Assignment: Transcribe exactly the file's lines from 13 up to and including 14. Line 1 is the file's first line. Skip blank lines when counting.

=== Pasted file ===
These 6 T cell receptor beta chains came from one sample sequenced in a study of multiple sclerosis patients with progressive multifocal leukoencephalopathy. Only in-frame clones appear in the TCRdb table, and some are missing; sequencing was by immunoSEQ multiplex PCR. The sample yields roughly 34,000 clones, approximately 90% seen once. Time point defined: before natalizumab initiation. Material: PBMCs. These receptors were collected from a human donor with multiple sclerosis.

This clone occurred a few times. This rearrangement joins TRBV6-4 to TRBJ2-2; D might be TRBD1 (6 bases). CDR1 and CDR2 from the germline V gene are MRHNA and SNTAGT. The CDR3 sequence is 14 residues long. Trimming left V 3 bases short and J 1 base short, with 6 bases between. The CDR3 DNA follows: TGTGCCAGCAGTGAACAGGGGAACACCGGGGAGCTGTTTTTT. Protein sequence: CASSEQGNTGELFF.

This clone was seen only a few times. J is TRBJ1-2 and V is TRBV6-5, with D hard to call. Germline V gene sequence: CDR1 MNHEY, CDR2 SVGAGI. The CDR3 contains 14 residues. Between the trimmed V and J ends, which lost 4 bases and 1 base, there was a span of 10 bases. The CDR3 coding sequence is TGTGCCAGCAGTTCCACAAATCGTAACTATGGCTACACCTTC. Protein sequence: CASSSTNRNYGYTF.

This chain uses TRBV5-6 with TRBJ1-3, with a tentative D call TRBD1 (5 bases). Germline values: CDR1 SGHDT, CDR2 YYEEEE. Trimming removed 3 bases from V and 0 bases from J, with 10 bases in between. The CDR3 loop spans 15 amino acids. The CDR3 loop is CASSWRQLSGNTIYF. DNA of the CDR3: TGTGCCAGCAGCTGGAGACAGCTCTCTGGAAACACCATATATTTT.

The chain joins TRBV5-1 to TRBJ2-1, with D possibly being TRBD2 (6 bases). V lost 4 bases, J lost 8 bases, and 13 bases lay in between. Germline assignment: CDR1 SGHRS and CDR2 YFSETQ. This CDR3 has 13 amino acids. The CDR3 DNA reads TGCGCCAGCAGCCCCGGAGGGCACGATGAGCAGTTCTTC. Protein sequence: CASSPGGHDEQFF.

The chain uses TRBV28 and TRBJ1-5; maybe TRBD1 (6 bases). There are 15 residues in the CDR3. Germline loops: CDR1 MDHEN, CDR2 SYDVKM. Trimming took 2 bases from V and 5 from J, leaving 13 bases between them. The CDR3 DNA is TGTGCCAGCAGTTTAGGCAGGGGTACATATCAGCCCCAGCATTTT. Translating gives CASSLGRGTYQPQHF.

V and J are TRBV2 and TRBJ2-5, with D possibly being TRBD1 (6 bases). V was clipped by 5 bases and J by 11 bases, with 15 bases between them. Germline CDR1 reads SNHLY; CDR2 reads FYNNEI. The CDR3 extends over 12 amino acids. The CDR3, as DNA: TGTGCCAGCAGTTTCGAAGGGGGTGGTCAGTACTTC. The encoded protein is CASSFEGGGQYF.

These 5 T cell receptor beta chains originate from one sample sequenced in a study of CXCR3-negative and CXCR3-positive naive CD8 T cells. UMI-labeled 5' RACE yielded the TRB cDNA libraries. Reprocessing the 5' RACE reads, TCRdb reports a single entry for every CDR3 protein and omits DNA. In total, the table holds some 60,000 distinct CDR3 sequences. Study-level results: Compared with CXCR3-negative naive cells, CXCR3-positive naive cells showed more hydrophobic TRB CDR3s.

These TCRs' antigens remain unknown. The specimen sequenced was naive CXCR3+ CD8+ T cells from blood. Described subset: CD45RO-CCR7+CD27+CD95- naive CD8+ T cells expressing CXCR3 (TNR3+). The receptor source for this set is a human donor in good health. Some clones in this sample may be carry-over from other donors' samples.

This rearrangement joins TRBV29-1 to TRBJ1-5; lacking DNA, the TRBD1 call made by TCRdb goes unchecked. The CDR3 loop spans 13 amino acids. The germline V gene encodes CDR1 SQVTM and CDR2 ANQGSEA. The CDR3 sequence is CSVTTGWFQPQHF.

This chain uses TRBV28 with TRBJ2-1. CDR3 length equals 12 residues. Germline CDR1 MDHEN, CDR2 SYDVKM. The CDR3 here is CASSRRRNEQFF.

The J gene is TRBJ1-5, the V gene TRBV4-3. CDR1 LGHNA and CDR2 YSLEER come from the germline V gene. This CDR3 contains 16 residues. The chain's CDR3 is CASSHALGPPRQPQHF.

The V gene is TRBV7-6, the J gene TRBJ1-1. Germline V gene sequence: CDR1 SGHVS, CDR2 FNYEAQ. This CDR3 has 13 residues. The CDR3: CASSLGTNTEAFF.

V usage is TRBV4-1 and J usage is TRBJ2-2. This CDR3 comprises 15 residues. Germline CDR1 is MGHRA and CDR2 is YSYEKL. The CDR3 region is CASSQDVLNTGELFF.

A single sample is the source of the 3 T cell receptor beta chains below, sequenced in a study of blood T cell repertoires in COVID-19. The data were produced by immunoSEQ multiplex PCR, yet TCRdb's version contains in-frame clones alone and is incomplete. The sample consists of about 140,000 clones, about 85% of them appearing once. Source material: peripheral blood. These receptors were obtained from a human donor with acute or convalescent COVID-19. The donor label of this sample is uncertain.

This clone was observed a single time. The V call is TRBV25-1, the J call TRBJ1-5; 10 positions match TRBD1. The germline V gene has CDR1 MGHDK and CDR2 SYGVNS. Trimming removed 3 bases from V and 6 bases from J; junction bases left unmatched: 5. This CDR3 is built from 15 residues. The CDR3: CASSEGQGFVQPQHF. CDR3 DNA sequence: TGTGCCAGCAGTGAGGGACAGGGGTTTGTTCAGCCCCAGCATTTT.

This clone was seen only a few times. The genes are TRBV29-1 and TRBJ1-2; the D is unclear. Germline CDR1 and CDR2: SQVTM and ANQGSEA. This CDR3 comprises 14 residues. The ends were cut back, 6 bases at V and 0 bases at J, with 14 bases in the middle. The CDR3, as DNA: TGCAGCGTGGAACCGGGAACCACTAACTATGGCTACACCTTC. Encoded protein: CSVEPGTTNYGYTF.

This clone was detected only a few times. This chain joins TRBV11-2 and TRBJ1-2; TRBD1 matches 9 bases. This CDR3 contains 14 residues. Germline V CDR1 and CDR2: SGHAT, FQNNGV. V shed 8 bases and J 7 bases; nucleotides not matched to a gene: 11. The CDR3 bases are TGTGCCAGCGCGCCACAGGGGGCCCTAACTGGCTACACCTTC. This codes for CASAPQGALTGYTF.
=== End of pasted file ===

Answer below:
The V gene is TRBV7-6, the J gene TRBJ1-1. Germline V gene sequence: CDR1 SGHVS, CDR2 FNYEAQ. This CDR3 has 13 residues. The CDR3: CASSLGTNTEAFF.

V usage is TRBV4-1 and J usage is TRBJ2-2. This CDR3 comprises 15 residues. Germline CDR1 is MGHRA and CDR2 is YSYEKL. The CDR3 region is CASSQDVLNTGELFF.